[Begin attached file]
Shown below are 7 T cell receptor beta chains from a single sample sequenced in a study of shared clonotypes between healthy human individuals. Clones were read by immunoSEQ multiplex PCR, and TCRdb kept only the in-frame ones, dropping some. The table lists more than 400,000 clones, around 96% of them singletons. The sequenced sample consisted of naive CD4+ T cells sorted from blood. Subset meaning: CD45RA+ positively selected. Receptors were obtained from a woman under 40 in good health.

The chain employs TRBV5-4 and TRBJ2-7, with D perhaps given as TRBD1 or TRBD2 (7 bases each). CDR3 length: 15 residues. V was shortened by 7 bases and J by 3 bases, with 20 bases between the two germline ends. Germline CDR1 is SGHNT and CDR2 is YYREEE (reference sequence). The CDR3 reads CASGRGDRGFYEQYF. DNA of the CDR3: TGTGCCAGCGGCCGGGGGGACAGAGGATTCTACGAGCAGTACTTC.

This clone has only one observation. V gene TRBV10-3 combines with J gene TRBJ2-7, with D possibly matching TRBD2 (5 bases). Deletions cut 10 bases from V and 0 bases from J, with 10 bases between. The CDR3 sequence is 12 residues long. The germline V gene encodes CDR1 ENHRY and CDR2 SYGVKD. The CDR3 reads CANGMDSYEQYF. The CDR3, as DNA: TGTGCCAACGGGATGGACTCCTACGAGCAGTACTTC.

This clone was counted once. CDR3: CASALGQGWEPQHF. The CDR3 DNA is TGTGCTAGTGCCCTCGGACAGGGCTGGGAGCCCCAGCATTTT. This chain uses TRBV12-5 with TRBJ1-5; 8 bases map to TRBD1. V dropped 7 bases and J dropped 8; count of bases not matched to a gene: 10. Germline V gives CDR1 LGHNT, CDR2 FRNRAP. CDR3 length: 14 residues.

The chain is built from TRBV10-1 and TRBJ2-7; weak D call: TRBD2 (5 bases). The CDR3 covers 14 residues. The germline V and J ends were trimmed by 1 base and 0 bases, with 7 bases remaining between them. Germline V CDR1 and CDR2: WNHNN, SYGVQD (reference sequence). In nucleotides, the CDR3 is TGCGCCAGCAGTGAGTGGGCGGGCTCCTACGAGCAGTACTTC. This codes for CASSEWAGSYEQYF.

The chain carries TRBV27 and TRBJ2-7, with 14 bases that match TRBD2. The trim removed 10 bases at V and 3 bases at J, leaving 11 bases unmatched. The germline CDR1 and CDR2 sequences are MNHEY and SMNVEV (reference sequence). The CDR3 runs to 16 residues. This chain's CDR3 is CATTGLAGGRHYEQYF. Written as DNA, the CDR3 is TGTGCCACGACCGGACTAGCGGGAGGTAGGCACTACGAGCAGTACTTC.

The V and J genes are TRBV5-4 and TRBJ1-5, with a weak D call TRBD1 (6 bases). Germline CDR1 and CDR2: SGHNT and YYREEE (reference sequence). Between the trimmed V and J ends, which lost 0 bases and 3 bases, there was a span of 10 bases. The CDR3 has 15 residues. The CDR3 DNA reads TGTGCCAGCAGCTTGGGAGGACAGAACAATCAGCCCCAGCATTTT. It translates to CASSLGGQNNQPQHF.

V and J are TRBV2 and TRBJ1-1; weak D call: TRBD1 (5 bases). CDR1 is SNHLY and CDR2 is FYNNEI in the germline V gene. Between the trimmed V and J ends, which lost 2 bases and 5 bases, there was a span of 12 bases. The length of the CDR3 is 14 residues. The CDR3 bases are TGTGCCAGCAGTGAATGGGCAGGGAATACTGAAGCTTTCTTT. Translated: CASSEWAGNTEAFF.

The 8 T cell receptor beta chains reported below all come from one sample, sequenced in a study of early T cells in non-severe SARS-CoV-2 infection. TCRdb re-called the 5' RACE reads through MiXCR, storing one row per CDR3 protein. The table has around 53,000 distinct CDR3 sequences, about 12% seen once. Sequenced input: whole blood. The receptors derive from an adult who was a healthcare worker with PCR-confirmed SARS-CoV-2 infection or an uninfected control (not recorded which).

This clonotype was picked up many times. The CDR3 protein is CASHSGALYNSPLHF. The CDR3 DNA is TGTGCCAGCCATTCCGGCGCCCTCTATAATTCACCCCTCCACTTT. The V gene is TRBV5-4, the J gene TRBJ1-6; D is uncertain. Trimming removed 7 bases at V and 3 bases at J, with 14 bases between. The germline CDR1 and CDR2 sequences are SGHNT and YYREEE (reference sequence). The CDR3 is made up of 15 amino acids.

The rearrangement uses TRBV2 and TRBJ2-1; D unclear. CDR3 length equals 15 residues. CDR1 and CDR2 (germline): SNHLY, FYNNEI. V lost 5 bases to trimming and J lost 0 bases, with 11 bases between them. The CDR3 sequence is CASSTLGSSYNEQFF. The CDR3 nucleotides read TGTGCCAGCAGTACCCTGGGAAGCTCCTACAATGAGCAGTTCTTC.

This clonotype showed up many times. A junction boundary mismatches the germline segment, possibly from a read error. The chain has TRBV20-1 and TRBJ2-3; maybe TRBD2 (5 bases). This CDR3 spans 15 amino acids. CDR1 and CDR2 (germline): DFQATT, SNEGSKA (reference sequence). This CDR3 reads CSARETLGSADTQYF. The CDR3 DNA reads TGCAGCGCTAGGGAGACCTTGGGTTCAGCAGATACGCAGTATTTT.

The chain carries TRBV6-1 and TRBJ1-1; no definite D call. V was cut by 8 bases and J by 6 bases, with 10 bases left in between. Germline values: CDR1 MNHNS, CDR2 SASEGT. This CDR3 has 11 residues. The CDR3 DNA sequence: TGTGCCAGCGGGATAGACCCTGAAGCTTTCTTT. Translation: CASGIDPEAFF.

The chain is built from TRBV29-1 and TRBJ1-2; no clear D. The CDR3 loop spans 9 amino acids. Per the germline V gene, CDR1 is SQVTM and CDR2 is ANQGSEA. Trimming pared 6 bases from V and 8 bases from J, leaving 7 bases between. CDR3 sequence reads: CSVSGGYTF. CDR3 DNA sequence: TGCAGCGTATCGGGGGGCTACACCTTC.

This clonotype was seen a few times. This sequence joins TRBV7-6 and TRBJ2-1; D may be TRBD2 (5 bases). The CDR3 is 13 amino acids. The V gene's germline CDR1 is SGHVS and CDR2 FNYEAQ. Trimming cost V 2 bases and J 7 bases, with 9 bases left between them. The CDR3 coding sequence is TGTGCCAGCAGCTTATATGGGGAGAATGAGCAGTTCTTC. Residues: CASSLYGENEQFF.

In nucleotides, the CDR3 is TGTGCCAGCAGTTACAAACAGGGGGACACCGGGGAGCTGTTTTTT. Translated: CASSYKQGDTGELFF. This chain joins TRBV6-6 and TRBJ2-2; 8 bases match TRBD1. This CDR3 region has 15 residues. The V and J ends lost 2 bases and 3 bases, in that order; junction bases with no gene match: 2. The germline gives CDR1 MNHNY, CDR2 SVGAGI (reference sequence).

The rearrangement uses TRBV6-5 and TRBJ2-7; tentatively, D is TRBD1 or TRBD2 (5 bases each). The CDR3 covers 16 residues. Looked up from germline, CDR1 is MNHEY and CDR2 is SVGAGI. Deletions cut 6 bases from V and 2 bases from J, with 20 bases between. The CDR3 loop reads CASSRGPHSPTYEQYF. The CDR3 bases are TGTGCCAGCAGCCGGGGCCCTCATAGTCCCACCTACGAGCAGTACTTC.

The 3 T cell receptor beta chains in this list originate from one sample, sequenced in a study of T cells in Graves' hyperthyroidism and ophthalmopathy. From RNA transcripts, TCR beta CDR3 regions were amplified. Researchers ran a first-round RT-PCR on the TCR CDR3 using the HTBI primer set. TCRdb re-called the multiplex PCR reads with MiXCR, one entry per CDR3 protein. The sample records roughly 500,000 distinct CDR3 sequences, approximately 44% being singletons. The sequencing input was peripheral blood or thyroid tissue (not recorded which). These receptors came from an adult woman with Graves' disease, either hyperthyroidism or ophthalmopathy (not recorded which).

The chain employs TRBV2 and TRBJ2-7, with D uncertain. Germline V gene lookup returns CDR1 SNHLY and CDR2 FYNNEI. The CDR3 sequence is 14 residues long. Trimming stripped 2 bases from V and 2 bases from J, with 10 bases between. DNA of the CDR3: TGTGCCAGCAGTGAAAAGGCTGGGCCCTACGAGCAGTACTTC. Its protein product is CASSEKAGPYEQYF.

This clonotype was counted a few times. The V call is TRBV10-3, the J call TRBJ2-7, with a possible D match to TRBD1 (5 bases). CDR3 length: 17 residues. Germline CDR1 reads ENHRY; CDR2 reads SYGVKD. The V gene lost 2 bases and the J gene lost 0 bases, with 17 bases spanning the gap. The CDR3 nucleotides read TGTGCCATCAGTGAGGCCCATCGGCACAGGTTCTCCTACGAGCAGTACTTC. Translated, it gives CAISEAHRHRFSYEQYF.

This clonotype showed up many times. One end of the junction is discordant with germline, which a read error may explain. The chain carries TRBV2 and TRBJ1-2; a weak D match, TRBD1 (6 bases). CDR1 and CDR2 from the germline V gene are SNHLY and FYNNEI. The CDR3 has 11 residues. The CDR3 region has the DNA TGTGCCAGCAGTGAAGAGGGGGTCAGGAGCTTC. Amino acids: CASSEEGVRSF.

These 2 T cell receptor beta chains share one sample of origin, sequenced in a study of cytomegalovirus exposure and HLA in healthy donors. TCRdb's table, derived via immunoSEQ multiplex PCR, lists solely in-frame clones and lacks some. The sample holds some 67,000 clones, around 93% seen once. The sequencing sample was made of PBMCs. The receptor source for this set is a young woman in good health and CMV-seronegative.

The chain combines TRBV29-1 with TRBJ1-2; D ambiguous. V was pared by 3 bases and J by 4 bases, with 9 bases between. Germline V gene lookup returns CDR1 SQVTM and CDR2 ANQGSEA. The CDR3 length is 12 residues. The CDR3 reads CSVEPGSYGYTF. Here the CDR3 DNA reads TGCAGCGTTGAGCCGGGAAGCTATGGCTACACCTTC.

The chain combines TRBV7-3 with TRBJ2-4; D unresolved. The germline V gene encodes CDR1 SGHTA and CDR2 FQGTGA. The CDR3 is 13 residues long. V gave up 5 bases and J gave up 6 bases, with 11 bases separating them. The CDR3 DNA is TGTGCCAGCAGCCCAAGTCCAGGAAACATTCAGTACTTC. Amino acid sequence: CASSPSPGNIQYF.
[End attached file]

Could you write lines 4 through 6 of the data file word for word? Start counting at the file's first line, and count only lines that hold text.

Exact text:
This clone was counted once. CDR3: CASALGQGWEPQHF. The CDR3 DNA is TGTGCTAGTGCCCTCGGACAGGGCTGGGAGCCCCAGCATTTT. This chain uses TRBV12-5 with TRBJ1-5; 8 bases map to TRBD1. V dropped 7 bases and J dropped 8; count of bases not matched to a gene: 10. Germline V gives CDR1 LGHNT, CDR2 FRNRAP. CDR3 length: 14 residues.

The chain is built from TRBV10-1 and TRBJ2-7; weak D call: TRBD2 (5 bases). The CDR3 covers 14 residues. The germline V and J ends were trimmed by 1 base and 0 bases, with 7 bases remaining between them. Germline V CDR1 and CDR2: WNHNN, SYGVQD (reference sequence). In nucleotides, the CDR3 is TGCGCCAGCAGTGAGTGGGCGGGCTCCTACGAGCAGTACTTC. This codes for CASSEWAGSYEQYF.

The chain carries TRBV27 and TRBJ2-7, with 14 bases that match TRBD2. The trim removed 10 bases at V and 3 bases at J, leaving 11 bases unmatched. The germline CDR1 and CDR2 sequences are MNHEY and SMNVEV (reference sequence). The CDR3 runs to 16 residues. This chain's CDR3 is CATTGLAGGRHYEQYF. Written as DNA, the CDR3 is TGTGCCACGACCGGACTAGCGGGAGGTAGGCACTACGAGCAGTACTTC.